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That has nothing to do with the overcurrent protective device which is not rated for 100% continuous load.
I was talking about the factory installed breaker in the control panels. ie the 3000W with a 15A breaker in the control, we still have to use a 20A and #12 wire to connect to it.
 

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I was talking about the factory installed breaker in the control panels. ie the 3000W with a 15A breaker in the control, we still have to use a 20A and #12 wire to connect to it.
Yeah I misunderstood the question being asked. Thanks for the correction
 

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EC & CI
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Discussion Starter · #9 ·
I've been using the 3000W with #12 and 20A OCP when using on/off switches.
I have a control panel that has 2 - 15A breakers for two 3000W heaters and the panel is feed with a 35A rated feed.

I have another job that has 6 - 20A breakers for six 4000W heaters and a 125A rated feed to the control panel.
I'm wondering whether I can run #12 or if I need to use #10 wire and conductors since each heater is protected at 20 Amps in the control panel.
Have to run several THHN conductors quite a distance to a pavilion then 6 runs of UF wire for each heater so there is a decent cost difference using either 12awg or 10awg.
 

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Hackenschmidt
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I've been using the 3000W with #12 and 20A OCP when using on/off switches.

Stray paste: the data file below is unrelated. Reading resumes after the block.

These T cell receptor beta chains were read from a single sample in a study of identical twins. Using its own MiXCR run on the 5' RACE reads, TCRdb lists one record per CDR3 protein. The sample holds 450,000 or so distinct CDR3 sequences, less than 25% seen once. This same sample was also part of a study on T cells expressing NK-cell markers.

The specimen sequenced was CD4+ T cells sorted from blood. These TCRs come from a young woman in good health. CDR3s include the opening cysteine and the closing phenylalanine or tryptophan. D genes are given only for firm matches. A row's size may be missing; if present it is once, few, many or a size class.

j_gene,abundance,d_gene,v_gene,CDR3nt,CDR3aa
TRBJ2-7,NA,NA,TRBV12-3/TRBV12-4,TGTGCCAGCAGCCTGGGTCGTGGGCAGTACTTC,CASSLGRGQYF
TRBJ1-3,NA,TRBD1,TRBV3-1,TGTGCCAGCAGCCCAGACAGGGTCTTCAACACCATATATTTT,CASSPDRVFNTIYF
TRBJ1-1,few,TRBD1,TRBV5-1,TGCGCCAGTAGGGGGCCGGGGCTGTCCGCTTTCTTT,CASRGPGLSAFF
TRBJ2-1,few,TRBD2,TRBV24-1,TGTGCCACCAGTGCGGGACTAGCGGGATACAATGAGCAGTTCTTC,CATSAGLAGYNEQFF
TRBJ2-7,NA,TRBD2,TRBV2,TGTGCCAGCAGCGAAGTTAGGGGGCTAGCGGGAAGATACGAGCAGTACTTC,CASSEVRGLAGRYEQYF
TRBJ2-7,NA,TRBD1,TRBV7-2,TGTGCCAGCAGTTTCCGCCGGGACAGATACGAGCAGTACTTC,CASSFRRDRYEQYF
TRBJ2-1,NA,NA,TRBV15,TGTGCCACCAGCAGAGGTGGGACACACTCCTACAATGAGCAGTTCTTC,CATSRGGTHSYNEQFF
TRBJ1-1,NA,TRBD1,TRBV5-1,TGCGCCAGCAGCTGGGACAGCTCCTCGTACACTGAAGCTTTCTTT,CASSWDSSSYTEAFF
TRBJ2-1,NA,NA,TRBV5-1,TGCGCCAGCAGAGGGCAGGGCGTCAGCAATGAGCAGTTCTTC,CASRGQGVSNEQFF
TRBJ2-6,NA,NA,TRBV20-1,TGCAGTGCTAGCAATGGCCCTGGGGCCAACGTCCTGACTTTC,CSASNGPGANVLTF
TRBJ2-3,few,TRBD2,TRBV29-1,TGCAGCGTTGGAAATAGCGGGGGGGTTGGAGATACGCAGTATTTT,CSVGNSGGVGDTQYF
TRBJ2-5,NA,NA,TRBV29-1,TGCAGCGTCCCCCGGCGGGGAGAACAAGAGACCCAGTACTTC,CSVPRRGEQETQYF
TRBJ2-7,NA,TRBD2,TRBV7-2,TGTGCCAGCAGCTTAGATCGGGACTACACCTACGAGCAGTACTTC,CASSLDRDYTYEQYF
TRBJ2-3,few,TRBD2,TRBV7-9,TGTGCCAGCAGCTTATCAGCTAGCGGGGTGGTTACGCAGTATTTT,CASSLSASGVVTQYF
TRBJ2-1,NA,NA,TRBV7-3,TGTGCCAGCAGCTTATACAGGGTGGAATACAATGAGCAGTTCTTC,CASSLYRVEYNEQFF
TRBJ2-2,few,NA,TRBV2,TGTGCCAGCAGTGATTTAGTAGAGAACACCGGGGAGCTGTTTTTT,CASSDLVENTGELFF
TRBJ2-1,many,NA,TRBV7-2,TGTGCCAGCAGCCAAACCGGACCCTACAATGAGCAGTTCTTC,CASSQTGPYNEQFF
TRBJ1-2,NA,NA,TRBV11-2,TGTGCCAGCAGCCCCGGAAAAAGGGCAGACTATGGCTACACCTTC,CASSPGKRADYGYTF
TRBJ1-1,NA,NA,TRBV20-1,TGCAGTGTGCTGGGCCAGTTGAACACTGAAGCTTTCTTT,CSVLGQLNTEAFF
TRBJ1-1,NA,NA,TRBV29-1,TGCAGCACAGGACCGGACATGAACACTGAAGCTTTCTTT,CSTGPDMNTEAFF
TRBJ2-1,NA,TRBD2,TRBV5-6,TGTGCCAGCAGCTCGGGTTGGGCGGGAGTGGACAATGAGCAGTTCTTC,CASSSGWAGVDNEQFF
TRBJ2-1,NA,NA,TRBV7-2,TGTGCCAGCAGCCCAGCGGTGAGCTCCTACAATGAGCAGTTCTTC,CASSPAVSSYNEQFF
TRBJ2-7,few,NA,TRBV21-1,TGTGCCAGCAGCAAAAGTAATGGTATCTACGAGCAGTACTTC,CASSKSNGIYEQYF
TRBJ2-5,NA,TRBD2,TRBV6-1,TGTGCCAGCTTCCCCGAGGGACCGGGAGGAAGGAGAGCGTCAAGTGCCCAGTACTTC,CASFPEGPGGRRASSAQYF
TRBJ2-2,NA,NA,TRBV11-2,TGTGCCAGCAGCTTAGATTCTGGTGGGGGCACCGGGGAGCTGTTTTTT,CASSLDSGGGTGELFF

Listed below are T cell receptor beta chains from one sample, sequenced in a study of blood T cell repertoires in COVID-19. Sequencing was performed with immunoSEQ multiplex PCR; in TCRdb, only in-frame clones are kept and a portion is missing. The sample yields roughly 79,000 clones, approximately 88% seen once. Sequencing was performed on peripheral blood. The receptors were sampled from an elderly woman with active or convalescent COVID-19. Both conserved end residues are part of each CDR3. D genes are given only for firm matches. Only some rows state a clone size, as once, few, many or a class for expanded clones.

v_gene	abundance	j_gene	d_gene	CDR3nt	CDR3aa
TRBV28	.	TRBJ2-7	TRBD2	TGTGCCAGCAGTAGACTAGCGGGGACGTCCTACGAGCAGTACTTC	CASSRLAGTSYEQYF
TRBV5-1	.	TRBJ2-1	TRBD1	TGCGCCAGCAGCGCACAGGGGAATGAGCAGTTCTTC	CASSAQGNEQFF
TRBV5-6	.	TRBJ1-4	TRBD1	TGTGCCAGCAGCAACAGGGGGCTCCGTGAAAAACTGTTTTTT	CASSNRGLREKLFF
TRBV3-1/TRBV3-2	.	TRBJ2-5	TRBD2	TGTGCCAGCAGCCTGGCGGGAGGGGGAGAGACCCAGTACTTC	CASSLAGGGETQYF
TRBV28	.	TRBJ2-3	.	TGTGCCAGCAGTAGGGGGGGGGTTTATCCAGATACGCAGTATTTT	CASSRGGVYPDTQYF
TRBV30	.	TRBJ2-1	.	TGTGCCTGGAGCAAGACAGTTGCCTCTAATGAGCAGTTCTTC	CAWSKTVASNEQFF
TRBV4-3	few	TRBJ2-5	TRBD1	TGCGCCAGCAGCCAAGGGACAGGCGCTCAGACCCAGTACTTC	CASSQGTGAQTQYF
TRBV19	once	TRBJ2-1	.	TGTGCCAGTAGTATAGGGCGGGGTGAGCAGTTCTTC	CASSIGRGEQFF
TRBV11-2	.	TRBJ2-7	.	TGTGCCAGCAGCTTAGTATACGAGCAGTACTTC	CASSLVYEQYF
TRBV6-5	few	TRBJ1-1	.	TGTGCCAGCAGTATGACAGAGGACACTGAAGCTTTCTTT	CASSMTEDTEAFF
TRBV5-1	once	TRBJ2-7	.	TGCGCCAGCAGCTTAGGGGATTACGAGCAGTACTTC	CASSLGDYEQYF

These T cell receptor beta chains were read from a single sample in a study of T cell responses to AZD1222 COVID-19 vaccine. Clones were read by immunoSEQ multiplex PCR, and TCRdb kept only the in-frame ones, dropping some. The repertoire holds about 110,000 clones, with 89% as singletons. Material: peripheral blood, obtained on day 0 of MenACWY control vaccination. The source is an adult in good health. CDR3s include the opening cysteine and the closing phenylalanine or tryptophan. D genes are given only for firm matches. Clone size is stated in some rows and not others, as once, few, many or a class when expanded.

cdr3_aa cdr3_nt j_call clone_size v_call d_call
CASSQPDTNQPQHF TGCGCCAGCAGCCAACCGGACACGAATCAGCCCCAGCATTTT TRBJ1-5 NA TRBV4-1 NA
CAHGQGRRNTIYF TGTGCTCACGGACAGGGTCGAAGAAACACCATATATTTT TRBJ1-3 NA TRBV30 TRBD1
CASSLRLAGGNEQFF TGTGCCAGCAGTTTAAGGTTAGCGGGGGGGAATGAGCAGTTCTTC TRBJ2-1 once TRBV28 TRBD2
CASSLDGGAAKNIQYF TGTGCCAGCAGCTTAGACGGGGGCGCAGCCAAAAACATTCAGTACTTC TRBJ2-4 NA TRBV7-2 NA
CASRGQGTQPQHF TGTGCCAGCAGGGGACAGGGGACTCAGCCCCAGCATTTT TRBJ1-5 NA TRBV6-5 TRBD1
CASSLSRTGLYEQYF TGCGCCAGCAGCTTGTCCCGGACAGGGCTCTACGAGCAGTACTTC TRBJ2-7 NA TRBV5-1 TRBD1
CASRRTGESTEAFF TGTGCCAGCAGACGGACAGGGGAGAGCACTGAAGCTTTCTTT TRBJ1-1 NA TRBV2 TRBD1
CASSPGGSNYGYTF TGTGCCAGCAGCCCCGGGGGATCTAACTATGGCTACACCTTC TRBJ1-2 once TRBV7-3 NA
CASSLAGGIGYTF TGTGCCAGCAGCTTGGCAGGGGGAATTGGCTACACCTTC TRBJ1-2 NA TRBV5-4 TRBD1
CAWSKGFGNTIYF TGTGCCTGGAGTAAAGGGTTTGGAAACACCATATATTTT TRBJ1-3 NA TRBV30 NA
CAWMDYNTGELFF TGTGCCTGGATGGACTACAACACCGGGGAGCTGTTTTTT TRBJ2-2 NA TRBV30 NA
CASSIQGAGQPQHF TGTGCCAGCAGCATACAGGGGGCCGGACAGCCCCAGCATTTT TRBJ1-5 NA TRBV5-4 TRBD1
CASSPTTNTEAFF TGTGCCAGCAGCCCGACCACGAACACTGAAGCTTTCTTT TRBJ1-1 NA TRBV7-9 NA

I have a control panel that has 2 - 15A breakers for two 3000W heaters and the panel is feed with a 35A rated feed.

I have another job that has 6 - 20A breakers for six 4000W heaters and a 125A rated feed to the control panel.
I'm wondering whether I can run #12 or if I need to use #10 wire and conductors since each heater is protected at 20 Amps in the control panel.
Have to run several THHN conductors quite a distance to a pavilion then 6 runs of UF wire for each heater so there is a decent cost difference using either 12awg or 10awg.
I think there is an exception that answers this exact question:

210.19(A)(1)(b)

(1) General. Branch-circuit conductors shall have an ampacity not less than the maximum load to be served. Conductors shall be sized to carry not less than the larger of 210.19(A)(1)(a) or (b).

(a) Where a branch circuit supplies continuous loads or any combination of continuous and noncontinuous loads, the minimum branch-circuit conductor size shall have an allowable ampacity not less than the noncontinuous load plus 125 percent of the continuous load.

(b) The minimum branch-circuit conductor size shall have an allowable ampacity not less than the maximum load to be served after the application of any adjustment or correction factors.

Exception: If the assembly, including the overcurrent devices protecting the branch circuit(s), is listed for operation at 100 percent of its rating, the allowable ampacity of the branch-circuit conductors shall be permit‐ ted to be not less than the sum of the continuous load plus the noncontinuous load.